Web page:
I’ve been coming here regularly since 2006, and I’ve always felt welcome. Nigerians usually greet me warmly. The first time I met the Sultan of Sokoto, I was honoured that he greeted me with the gift of a white horse.
At some point during every visit, though, some brave person eventually asks me—very politely—”Why are you actually here?” It’s an understandable question. Most American technology guys don’t wander around Nigeria learning about its health system. But I think I have a good answer.
When we started Microsoft 40 years ago, we wanted to build a successful business, but we also wanted to make people’s lives better. We believed computers could revolutionise the way people lived and worked. But back then only big companies could afford them. We wanted to give everybody access.
As I got older, traveled more, and learnt more about the world, I realised that billions of people had a problem that computers couldn’t solve. They lacked the basics of a good life: food, shelter, health, education, and opportunity.
And so I started my second career with my wife Melinda. With the money I’d been lucky enough to earn at Microsoft, we started working toward a different goal: a healthy and productive life for everyone.
That’s why I come to Nigeria, and that’s why Melinda and I will continue coming for as long as we are able. Our Foundation’s biggest office in Africa is here. We have committed over $1.6 billion in Nigeria so far, and we plan to increase our commitment. We have strong relationships with the federal government, state governments, businesses, NGOs, and civil society organisations. We are eager to support you as you work to make Nigeria a global economic powerhouse that provides opportunity for all its citizens—as you strive to fulfill this country’s immense promise.
I’m blown away by how much Nigeria has changed in the past decade.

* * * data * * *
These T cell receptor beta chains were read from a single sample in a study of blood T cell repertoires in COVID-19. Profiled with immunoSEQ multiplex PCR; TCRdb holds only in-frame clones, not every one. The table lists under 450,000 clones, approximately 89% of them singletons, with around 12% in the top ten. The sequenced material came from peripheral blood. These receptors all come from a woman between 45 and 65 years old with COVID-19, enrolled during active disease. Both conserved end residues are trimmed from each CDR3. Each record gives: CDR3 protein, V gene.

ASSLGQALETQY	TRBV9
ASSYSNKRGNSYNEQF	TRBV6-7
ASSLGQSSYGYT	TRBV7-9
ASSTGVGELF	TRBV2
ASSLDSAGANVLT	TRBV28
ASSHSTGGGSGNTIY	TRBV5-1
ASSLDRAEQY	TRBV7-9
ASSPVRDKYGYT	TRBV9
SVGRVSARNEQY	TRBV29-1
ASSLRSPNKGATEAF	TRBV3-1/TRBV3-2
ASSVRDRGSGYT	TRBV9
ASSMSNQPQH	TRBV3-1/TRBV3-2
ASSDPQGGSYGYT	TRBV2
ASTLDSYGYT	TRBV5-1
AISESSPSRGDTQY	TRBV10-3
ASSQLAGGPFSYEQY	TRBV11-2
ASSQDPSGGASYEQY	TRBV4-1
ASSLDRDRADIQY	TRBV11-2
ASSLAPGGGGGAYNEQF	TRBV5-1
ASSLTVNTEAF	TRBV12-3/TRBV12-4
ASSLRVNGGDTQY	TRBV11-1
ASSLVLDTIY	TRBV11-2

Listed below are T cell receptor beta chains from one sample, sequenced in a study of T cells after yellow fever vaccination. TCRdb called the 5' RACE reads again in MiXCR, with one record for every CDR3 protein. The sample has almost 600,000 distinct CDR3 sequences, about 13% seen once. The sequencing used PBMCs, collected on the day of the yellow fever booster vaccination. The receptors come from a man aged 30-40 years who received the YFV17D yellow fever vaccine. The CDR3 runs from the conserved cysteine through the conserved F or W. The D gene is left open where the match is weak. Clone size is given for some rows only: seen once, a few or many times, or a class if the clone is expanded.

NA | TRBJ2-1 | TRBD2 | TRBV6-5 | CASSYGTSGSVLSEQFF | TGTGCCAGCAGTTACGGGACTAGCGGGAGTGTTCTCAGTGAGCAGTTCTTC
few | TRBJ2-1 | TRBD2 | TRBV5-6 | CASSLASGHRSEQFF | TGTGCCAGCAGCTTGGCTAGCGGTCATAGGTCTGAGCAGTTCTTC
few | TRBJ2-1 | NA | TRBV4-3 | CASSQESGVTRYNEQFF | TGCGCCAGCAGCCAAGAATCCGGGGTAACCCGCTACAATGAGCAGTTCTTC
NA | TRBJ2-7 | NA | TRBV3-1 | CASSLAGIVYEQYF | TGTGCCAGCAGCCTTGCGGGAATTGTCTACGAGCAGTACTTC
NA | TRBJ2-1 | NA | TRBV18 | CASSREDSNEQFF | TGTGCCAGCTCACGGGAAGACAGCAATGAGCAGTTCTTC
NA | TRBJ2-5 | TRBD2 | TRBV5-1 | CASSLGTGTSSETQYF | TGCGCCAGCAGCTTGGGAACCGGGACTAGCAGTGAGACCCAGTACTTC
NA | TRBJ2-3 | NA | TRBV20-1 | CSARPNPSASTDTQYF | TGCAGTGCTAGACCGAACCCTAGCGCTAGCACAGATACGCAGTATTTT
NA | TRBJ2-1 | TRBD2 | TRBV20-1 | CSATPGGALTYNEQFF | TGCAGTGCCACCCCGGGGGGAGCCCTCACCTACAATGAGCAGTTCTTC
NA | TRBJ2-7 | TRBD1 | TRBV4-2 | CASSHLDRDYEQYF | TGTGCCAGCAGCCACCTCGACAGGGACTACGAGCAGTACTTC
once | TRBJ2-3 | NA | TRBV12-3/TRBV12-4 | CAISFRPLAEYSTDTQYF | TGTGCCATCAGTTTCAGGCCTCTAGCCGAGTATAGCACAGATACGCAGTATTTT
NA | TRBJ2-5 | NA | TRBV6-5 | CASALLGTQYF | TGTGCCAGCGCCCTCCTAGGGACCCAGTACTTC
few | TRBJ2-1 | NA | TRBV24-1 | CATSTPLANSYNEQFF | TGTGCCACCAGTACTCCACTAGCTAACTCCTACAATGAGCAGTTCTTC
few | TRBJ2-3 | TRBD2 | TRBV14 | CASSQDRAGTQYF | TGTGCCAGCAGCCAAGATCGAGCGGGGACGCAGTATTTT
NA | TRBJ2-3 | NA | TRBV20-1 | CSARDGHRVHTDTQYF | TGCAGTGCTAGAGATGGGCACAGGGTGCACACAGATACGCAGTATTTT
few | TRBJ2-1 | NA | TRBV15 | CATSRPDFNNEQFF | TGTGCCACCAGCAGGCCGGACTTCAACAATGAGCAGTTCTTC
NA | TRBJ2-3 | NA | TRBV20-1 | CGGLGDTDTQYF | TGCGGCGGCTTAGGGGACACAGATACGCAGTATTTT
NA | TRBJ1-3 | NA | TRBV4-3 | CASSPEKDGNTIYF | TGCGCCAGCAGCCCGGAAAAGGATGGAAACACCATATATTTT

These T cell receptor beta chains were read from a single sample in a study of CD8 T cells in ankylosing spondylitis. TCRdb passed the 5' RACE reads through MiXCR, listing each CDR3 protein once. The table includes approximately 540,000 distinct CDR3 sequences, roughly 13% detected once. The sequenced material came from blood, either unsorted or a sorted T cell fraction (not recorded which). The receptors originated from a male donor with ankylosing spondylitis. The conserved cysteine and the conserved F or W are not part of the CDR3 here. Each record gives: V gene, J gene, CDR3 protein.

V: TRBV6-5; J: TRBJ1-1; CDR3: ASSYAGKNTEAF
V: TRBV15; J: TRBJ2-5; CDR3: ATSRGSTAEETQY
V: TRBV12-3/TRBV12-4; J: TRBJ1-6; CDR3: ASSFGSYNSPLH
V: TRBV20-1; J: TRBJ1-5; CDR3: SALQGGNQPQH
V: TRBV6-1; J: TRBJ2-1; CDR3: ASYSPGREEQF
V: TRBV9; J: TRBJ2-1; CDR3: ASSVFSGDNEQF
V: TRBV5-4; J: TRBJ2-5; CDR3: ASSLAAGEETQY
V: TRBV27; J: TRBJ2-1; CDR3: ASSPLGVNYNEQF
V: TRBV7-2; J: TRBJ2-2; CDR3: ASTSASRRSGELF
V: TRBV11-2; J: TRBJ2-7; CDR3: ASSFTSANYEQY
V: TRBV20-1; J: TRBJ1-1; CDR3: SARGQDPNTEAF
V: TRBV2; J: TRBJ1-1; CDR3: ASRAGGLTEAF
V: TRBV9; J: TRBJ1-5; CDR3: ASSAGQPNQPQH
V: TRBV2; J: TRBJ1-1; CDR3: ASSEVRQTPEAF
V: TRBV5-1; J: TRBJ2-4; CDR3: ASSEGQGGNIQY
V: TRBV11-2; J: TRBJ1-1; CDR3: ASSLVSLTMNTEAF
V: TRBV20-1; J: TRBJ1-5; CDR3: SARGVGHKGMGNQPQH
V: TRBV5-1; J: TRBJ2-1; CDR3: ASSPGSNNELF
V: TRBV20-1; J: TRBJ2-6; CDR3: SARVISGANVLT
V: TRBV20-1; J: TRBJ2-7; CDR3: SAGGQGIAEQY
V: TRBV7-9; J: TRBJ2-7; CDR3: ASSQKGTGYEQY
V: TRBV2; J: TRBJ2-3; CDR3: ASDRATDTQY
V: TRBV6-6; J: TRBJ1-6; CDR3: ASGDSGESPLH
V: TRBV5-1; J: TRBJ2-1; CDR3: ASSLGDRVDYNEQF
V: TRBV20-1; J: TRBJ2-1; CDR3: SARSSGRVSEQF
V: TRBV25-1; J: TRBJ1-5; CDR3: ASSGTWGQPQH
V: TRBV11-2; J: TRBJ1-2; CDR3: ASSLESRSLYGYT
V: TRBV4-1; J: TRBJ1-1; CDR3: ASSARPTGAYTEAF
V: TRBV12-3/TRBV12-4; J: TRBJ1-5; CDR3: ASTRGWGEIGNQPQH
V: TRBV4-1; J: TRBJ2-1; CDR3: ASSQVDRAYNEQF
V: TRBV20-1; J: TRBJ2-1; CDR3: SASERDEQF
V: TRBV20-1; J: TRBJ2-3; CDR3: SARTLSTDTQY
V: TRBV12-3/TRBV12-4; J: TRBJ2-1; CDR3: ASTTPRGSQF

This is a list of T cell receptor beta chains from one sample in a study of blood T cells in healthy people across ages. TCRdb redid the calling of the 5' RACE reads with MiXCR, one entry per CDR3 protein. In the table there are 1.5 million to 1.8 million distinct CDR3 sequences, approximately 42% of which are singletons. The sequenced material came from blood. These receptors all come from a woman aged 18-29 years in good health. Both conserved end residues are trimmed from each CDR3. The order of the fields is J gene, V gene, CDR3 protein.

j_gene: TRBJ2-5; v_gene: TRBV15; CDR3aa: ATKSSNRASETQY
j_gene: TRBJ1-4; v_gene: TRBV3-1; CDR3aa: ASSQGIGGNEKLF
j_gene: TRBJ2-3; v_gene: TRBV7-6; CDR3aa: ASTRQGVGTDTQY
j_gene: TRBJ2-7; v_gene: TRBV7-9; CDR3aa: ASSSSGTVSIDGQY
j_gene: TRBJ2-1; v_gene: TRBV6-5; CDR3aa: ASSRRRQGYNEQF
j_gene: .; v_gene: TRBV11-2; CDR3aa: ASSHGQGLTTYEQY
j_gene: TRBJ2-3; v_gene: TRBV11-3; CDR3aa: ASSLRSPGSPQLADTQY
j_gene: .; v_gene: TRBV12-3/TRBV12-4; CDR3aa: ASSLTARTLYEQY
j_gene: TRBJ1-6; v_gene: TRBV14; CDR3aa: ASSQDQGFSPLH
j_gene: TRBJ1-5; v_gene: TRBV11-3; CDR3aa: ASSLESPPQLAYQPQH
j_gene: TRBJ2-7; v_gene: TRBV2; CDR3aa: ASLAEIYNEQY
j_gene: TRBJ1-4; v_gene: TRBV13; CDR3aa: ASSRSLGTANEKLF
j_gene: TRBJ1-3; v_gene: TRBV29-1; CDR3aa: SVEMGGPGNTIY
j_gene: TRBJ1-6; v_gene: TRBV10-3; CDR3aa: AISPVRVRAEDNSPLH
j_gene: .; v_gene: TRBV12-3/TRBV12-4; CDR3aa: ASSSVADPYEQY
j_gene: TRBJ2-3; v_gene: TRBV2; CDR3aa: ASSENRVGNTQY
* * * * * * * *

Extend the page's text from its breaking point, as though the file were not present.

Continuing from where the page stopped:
Consider the technology sector. That energy I talked about during the early days of Microsoft, our passion and our eagerness to take risks. That’s the same energy that powers technology hubs across Nigeria like Co-Creation and Enspire.
The novelist Chimamanda Adichie, who my wife especially admires, captured the country’s spirit when she said her fellow Nigerians have “big dreams and big ambitions.”
This line graph of Nigeria’s per capita GDP shows where those dreams and ambitions can lead. With the exception of the recent recession, the slope goes straight up. As a result of this growth, Nigeria is now the biggest economy on the continent. You are rapidly approaching upper middle income status, like Brazil, China, and Mexico.
￼But growth is not inevitable. Nigeria has unmatched economic potential, but what becomes of that potential depends on the choices you make as Nigeria’s leaders.
The most important choice you can make is to maximise your greatest resource, the Nigerian people. Nigeria will thrive when every Nigerian is able to thrive.
If you invest in their health, education, and opportunities — the “human capital” we are talking about today — then they will lay the foundation for sustained prosperity. If you don’t, however, then it is very important to recognise that there will be a sharp limit on how much the country can grow.
You see this risk in the data. From the point of view of the quality of life, much of Nigeria still looks like a low-income country.
Let me give a few examples.
In upper middle income countries, the average life expectancy is 75 years. In lower middle income countries, it’s 68. In low income countries, it’s 62. In Nigeria, it is lower still: just 53 years. Nigeria is one of the most dangerous places in the world to give birth, with the fourth worst maternal mortality rate in the world, ahead of only Sierra Leone, Central African Republic, and Chad. One in three Nigerian children is chronically malnourished.
I do not enjoy speaking to you this bluntly when you have been gracious enough to invite me here. But I am applying an important lesson I learnt from Alhaji Aliko Dangote. Recently, Aliko and I were having a conversation with several governors about their states’ official immunisation rates. Aliko’s way of stressing the importance of accurate data was to tell us, “I didn’t get rich by pretending to sell bags of cement I didn’t have.” I took from that, that while it may be easier to be polite, it’s more important to face facts so that you can make progress.